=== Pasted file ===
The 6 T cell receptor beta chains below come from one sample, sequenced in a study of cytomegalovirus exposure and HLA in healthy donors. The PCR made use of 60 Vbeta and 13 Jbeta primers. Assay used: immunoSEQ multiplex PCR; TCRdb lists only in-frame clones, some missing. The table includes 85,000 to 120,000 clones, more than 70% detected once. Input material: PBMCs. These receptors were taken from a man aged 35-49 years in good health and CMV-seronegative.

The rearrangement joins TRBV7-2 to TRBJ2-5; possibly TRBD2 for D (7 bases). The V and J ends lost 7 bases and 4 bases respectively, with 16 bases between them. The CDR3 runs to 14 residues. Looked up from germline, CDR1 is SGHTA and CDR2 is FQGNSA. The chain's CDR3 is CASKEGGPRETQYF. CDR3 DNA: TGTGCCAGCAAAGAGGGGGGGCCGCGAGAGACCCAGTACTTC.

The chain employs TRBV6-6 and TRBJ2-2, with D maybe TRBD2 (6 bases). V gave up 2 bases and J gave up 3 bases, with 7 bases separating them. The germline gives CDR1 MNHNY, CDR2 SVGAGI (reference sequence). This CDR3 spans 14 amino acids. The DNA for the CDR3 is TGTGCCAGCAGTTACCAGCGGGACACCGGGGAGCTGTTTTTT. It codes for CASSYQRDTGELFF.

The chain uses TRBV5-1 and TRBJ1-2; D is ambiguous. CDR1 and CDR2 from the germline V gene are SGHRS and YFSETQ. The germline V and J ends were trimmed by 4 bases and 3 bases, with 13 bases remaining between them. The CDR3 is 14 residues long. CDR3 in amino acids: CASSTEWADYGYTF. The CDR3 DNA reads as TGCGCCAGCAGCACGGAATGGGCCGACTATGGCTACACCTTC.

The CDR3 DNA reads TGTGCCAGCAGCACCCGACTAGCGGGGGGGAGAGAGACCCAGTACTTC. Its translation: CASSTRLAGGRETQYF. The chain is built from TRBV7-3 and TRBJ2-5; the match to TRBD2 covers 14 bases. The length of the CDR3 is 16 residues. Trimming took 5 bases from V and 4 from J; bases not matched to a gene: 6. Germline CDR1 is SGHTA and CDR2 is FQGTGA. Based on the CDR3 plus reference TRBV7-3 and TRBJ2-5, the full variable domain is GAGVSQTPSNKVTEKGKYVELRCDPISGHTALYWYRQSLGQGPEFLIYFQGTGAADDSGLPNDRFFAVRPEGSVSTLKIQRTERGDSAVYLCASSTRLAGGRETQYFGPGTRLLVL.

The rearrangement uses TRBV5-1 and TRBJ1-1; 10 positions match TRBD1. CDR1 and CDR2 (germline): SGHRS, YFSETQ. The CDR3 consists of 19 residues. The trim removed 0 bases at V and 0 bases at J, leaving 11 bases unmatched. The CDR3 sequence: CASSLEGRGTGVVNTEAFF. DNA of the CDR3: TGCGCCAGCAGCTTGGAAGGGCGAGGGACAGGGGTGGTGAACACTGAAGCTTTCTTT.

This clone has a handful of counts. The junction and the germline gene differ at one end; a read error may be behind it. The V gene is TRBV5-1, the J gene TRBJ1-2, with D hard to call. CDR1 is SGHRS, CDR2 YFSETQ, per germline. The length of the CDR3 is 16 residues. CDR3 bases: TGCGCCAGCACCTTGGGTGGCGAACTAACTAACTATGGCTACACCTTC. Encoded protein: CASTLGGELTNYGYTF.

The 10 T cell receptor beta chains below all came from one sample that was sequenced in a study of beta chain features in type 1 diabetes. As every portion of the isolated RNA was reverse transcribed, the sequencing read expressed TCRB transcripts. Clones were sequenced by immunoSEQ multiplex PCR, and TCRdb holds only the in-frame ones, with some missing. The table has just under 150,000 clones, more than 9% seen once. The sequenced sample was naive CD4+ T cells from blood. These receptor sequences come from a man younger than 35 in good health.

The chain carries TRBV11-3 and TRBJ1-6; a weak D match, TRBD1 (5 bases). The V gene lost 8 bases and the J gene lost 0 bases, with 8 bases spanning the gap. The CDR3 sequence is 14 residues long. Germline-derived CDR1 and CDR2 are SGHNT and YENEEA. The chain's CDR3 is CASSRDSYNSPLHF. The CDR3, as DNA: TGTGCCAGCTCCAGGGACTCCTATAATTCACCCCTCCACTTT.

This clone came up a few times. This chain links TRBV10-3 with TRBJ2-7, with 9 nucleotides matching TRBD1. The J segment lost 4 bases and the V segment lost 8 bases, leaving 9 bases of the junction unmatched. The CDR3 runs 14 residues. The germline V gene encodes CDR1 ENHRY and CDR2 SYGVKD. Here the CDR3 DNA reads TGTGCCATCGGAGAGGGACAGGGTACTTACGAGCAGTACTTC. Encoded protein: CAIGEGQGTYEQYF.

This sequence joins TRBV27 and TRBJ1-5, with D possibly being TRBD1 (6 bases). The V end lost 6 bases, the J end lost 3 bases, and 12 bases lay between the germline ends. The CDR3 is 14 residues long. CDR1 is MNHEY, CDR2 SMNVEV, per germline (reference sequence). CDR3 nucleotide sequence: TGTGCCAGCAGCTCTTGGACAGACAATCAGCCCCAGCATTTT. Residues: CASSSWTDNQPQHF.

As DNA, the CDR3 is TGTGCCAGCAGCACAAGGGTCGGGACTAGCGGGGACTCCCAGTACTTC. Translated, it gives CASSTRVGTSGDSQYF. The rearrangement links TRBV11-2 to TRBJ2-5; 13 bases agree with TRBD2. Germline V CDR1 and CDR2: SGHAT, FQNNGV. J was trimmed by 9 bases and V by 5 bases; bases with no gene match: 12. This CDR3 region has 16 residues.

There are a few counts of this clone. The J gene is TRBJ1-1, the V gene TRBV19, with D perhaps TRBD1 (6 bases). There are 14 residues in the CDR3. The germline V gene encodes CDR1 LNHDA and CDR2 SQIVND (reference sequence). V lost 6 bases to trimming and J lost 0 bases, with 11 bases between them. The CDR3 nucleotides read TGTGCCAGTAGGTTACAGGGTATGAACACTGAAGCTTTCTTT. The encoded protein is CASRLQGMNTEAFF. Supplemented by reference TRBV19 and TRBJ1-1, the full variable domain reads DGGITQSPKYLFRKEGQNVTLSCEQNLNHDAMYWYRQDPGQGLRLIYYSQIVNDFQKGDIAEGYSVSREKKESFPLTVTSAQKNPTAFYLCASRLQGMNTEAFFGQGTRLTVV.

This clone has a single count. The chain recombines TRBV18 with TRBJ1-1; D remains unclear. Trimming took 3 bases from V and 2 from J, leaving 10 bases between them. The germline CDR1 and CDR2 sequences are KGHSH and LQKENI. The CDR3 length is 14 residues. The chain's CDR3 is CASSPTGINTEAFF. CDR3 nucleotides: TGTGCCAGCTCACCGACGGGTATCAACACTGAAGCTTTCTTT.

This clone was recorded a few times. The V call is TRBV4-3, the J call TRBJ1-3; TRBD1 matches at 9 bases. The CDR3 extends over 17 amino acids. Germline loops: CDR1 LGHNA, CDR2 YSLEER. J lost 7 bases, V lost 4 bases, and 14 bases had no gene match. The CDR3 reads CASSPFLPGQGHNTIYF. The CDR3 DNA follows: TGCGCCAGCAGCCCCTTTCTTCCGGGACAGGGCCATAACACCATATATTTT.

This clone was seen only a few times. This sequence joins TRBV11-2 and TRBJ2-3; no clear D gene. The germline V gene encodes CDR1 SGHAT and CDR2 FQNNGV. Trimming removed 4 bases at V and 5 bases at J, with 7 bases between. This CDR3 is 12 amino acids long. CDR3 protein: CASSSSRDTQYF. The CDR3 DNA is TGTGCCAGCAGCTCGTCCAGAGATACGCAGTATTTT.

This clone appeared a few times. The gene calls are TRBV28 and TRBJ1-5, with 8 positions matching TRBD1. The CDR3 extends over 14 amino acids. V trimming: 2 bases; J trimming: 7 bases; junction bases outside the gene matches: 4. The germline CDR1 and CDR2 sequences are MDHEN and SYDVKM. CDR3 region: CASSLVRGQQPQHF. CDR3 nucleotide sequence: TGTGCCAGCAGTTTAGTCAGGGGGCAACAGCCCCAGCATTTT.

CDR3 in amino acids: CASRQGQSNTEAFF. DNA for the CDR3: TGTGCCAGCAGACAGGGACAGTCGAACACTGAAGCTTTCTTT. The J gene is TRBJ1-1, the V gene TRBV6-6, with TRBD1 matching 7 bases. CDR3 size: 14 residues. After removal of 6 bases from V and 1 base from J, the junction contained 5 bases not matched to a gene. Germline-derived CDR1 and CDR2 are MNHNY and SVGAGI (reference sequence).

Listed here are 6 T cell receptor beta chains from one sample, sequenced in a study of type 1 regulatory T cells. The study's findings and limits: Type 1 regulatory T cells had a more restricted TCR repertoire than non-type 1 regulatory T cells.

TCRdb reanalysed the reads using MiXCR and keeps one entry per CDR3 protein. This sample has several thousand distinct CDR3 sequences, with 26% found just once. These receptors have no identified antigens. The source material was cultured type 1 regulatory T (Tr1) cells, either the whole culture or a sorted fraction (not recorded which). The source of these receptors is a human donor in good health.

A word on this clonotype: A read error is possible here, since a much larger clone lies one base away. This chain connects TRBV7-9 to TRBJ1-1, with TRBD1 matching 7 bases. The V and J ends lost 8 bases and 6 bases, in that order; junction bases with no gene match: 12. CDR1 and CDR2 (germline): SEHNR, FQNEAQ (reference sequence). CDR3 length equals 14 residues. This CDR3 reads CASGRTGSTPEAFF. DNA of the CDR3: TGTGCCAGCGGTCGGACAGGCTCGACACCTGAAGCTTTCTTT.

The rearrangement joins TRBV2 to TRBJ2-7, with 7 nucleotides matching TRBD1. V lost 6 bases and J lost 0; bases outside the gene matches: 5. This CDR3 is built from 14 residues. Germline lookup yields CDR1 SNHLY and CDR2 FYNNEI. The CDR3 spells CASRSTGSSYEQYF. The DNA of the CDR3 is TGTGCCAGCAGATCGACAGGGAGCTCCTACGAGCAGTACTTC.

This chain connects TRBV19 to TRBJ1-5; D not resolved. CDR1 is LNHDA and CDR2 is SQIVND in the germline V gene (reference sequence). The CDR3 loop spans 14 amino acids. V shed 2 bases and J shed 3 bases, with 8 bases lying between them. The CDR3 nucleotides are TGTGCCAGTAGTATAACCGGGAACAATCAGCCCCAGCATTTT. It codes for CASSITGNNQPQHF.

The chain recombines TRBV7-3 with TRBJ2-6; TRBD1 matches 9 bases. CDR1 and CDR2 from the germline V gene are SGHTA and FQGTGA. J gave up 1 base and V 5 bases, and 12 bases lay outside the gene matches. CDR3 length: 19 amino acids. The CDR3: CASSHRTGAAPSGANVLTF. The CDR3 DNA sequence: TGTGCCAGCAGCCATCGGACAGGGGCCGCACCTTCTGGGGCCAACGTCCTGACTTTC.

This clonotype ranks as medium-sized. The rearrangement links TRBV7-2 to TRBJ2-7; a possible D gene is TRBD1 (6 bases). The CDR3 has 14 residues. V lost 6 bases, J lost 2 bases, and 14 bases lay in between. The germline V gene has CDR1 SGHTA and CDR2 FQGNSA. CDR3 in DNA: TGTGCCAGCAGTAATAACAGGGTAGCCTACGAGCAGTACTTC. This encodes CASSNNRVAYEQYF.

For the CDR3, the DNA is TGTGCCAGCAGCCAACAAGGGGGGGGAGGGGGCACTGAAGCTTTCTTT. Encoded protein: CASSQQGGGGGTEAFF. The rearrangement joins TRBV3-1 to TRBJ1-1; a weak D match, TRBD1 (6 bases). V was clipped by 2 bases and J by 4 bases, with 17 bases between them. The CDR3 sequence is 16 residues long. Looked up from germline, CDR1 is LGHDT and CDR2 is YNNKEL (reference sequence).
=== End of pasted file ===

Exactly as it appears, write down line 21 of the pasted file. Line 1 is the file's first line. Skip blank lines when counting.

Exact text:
A word on this clonotype: A read error is possible here, since a much larger clone lies one base away. This chain connects TRBV7-9 to TRBJ1-1, with TRBD1 matching 7 bases. The V and J ends lost 8 bases and 6 bases, in that order; junction bases with no gene match: 12. CDR1 and CDR2 (germline): SEHNR, FQNEAQ (reference sequence). CDR3 length equals 14 residues. This CDR3 reads CASGRTGSTPEAFF. DNA of the CDR3: TGTGCCAGCGGTCGGACAGGCTCGACACCTGAAGCTTTCTTT.